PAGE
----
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A Mediterranean Byzantine Empire Marble Basin or Mortar
10th-12th Century

The Byzantine civilisation, combining both Roman and Greek culture flourished from the 5th century onwards in the East of what had once been the mighty Roman Empire, stretching from Spain to Syria. This culturally diverse people dominated the East Mediterranean, continuing the Roman Empire as Byzantium and despite the loss of the west to barbarian invasion and settlement still remained culturally influential in Western Europe.

Produced during a period of artistic revival and great creativity towards the end of this Empire, this ancient marble vessel shows considerable wear to the interior, consistent with and indicating it has almost certainly served at some time as a mortar, although doubtless in addition to many other uses in its long existence. The combination of heavy overall wear, a deep patina, (particularly towards the base), adhering surface deposits and general degradation belies its antiquity, the condition overall bearing evidence of long periods of use, exposure and burial. Of unquestionably ancient origin, the carved exterior decoration of the basin appears to have seen some localised re-carving in certain areas, probably carried out during the 18th/19th century, but possibly earlier, in order to re-establish and emphasise features either particularly worn or damaged.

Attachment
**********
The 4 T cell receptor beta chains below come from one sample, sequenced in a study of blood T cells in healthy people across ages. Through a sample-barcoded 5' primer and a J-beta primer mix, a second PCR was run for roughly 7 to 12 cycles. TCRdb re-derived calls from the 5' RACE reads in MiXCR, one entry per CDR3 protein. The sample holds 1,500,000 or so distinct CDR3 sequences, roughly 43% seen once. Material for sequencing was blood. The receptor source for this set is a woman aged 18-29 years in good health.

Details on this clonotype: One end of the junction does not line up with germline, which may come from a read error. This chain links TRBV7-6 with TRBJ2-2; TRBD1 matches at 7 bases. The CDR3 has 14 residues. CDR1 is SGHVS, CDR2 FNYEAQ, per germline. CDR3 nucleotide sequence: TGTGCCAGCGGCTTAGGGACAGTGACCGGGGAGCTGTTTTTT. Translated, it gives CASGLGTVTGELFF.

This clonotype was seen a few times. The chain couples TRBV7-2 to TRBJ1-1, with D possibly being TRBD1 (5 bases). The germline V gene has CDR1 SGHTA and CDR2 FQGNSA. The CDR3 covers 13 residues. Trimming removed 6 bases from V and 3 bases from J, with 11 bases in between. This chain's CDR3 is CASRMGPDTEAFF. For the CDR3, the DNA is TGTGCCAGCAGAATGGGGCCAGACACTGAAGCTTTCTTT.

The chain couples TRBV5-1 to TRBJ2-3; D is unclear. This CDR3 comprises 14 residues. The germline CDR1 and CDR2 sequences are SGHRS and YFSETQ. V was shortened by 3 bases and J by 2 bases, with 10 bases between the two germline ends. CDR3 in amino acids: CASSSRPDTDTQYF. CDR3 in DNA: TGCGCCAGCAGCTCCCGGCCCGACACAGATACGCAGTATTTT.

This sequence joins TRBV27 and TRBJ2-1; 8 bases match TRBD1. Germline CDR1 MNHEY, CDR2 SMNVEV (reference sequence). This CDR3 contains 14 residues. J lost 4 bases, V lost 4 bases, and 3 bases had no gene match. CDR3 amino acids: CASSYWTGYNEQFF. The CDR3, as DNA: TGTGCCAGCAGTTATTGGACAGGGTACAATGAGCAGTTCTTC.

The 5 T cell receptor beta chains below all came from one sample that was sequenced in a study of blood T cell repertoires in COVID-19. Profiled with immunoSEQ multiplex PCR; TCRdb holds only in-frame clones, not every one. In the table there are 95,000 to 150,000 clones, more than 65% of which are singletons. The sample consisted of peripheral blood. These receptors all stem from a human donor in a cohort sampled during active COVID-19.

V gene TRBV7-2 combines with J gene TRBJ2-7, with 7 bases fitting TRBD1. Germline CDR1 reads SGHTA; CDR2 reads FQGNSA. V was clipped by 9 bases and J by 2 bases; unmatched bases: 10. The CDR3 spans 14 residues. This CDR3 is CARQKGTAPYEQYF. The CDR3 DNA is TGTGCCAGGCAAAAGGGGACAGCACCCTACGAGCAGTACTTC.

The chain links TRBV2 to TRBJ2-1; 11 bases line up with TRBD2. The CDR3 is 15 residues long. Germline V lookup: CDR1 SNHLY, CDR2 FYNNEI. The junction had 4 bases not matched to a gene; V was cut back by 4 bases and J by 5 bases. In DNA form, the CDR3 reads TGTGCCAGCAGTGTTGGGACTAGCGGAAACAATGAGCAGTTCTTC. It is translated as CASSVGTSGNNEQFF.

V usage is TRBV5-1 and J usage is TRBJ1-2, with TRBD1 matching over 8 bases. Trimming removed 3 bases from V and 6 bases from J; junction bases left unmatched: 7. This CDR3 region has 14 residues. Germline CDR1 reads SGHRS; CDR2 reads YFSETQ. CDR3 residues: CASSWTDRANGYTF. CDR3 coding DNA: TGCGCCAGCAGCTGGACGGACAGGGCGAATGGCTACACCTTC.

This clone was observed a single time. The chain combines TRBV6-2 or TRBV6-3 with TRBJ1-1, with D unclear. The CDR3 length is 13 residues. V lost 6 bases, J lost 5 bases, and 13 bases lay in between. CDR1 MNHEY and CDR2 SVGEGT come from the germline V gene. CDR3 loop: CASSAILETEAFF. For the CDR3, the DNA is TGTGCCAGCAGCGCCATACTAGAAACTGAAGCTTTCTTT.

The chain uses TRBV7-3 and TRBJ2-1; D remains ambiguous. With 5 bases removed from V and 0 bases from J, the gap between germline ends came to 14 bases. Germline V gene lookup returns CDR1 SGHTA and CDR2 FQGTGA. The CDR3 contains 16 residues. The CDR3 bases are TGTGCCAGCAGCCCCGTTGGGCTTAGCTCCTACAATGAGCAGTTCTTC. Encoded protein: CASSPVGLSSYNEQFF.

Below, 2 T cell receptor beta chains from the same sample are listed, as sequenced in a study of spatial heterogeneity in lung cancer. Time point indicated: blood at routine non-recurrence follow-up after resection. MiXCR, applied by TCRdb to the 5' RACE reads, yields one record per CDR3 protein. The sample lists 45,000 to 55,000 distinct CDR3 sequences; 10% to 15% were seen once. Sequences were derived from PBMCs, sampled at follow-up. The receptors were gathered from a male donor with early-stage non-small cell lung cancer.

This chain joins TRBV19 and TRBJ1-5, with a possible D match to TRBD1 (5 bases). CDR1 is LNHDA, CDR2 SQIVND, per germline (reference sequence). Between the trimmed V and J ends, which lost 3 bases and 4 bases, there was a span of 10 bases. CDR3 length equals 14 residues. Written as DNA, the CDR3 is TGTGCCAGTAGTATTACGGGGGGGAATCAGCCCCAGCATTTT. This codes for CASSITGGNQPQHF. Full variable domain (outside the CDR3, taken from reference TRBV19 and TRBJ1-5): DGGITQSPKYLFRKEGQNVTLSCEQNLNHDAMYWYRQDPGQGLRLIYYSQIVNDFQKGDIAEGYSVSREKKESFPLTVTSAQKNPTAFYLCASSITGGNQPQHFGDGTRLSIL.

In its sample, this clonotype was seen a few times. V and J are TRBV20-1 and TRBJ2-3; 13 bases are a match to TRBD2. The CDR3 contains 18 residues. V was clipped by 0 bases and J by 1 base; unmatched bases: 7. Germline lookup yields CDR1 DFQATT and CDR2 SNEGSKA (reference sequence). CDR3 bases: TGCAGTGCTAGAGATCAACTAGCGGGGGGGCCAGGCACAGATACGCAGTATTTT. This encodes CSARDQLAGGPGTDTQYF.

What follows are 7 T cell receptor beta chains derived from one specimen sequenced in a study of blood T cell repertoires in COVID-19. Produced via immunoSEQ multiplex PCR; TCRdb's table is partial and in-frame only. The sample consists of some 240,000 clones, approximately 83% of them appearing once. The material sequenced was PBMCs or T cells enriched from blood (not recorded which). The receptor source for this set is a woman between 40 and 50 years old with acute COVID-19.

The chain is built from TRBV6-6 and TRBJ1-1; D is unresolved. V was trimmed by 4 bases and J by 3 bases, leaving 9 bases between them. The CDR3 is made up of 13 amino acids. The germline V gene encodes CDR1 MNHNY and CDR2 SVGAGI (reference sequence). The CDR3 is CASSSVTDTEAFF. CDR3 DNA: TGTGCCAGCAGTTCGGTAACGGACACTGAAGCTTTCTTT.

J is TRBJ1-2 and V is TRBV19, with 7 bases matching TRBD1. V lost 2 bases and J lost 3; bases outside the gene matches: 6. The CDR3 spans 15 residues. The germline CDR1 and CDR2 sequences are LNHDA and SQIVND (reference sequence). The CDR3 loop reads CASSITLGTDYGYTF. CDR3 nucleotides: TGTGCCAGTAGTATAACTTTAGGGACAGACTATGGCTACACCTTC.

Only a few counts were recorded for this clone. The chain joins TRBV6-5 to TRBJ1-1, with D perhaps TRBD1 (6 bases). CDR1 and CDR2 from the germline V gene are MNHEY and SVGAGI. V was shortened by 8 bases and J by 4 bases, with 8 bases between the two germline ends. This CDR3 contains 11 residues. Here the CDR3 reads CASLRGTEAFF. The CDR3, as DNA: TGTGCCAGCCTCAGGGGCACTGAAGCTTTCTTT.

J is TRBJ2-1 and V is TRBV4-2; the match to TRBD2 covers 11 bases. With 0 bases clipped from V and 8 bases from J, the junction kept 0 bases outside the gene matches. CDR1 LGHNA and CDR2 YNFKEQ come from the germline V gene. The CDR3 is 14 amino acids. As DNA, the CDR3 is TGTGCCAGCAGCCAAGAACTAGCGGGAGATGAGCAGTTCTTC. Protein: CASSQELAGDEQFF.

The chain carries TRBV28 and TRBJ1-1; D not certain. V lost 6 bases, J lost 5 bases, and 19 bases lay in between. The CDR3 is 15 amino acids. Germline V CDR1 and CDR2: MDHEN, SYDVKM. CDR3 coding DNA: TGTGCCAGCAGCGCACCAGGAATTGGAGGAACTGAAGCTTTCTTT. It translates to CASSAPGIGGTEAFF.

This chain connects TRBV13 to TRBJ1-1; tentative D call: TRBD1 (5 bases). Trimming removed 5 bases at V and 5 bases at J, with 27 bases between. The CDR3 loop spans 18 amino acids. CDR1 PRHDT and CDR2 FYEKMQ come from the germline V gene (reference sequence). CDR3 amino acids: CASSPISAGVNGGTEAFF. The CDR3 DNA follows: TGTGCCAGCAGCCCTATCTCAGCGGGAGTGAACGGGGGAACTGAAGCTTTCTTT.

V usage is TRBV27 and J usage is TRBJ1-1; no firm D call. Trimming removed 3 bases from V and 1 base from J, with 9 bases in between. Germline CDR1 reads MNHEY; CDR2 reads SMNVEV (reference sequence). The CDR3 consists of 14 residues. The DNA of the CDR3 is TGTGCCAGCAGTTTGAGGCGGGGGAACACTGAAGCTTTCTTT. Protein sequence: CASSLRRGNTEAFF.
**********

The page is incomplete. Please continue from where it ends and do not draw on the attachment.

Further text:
Dimensions (Approximate)

Height: 18cm,  Width: 35cm